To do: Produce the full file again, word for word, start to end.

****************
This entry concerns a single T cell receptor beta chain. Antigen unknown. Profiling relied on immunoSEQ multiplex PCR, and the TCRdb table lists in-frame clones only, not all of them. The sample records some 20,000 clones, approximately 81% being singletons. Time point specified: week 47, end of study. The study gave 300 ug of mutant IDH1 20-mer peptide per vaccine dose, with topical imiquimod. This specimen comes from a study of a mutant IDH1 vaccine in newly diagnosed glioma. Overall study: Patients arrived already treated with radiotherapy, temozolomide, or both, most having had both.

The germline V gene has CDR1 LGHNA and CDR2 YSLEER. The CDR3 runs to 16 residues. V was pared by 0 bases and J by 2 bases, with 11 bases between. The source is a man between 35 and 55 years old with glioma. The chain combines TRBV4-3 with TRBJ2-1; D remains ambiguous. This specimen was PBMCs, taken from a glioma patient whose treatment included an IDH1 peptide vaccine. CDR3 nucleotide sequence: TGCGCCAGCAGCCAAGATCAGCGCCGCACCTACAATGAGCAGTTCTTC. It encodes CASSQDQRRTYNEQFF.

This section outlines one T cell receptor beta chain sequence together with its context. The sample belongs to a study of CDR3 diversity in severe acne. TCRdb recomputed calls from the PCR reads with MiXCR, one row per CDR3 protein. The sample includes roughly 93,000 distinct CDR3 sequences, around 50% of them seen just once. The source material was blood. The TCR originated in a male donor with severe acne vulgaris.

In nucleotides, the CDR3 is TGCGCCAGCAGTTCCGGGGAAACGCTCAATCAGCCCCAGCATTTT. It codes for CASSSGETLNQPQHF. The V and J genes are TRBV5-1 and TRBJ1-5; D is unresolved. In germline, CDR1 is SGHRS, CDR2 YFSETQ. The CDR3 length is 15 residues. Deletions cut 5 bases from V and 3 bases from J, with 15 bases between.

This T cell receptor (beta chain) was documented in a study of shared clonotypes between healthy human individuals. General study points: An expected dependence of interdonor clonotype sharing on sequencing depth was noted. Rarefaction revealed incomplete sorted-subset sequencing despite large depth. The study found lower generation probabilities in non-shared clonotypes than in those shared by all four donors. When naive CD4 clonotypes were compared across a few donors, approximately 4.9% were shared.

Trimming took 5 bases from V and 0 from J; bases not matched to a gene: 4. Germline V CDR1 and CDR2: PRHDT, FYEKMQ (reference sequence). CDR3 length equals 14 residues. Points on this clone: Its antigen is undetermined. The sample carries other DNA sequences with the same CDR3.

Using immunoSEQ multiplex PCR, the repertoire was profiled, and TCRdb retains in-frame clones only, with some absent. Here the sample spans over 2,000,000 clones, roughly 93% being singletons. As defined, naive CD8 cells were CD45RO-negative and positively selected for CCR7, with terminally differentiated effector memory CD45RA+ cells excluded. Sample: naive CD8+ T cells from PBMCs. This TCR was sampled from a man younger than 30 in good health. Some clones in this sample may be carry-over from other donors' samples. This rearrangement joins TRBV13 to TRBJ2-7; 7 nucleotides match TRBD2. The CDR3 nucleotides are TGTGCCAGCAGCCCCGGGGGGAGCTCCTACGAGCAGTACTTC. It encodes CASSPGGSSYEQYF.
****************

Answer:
This entry concerns a single T cell receptor beta chain. Antigen unknown. Profiling relied on immunoSEQ multiplex PCR, and the TCRdb table lists in-frame clones only, not all of them. The sample records some 20,000 clones, approximately 81% being singletons. Time point specified: week 47, end of study. The study gave 300 ug of mutant IDH1 20-mer peptide per vaccine dose, with topical imiquimod. This specimen comes from a study of a mutant IDH1 vaccine in newly diagnosed glioma. Overall study: Patients arrived already treated with radiotherapy, temozolomide, or both, most having had both.

The germline V gene has CDR1 LGHNA and CDR2 YSLEER. The CDR3 runs to 16 residues. V was pared by 0 bases and J by 2 bases, with 11 bases between. The source is a man between 35 and 55 years old with glioma. The chain combines TRBV4-3 with TRBJ2-1; D remains ambiguous. This specimen was PBMCs, taken from a glioma patient whose treatment included an IDH1 peptide vaccine. CDR3 nucleotide sequence: TGCGCCAGCAGCCAAGATCAGCGCCGCACCTACAATGAGCAGTTCTTC. It encodes CASSQDQRRTYNEQFF.

This section outlines one T cell receptor beta chain sequence together with its context. The sample belongs to a study of CDR3 diversity in severe acne. TCRdb recomputed calls from the PCR reads with MiXCR, one row per CDR3 protein. The sample includes roughly 93,000 distinct CDR3 sequences, around 50% of them seen just once. The source material was blood. The TCR originated in a male donor with severe acne vulgaris.

In nucleotides, the CDR3 is TGCGCCAGCAGTTCCGGGGAAACGCTCAATCAGCCCCAGCATTTT. It codes for CASSSGETLNQPQHF. The V and J genes are TRBV5-1 and TRBJ1-5; D is unresolved. In germline, CDR1 is SGHRS, CDR2 YFSETQ. The CDR3 length is 15 residues. Deletions cut 5 bases from V and 3 bases from J, with 15 bases between.

This T cell receptor (beta chain) was documented in a study of shared clonotypes between healthy human individuals. General study points: An expected dependence of interdonor clonotype sharing on sequencing depth was noted. Rarefaction revealed incomplete sorted-subset sequencing despite large depth. The study found lower generation probabilities in non-shared clonotypes than in those shared by all four donors. When naive CD4 clonotypes were compared across a few donors, approximately 4.9% were shared.

Trimming took 5 bases from V and 0 from J; bases not matched to a gene: 4. Germline V CDR1 and CDR2: PRHDT, FYEKMQ (reference sequence). CDR3 length equals 14 residues. Points on this clone: Its antigen is undetermined. The sample carries other DNA sequences with the same CDR3.

Using immunoSEQ multiplex PCR, the repertoire was profiled, and TCRdb retains in-frame clones only, with some absent. Here the sample spans over 2,000,000 clones, roughly 93% being singletons. As defined, naive CD8 cells were CD45RO-negative and positively selected for CCR7, with terminally differentiated effector memory CD45RA+ cells excluded. Sample: naive CD8+ T cells from PBMCs. This TCR was sampled from a man younger than 30 in good health. Some clones in this sample may be carry-over from other donors' samples. This rearrangement joins TRBV13 to TRBJ2-7; 7 nucleotides match TRBD2. The CDR3 nucleotides are TGTGCCAGCAGCCCCGGGGGGAGCTCCTACGAGCAGTACTTC. It encodes CASSPGGSSYEQYF.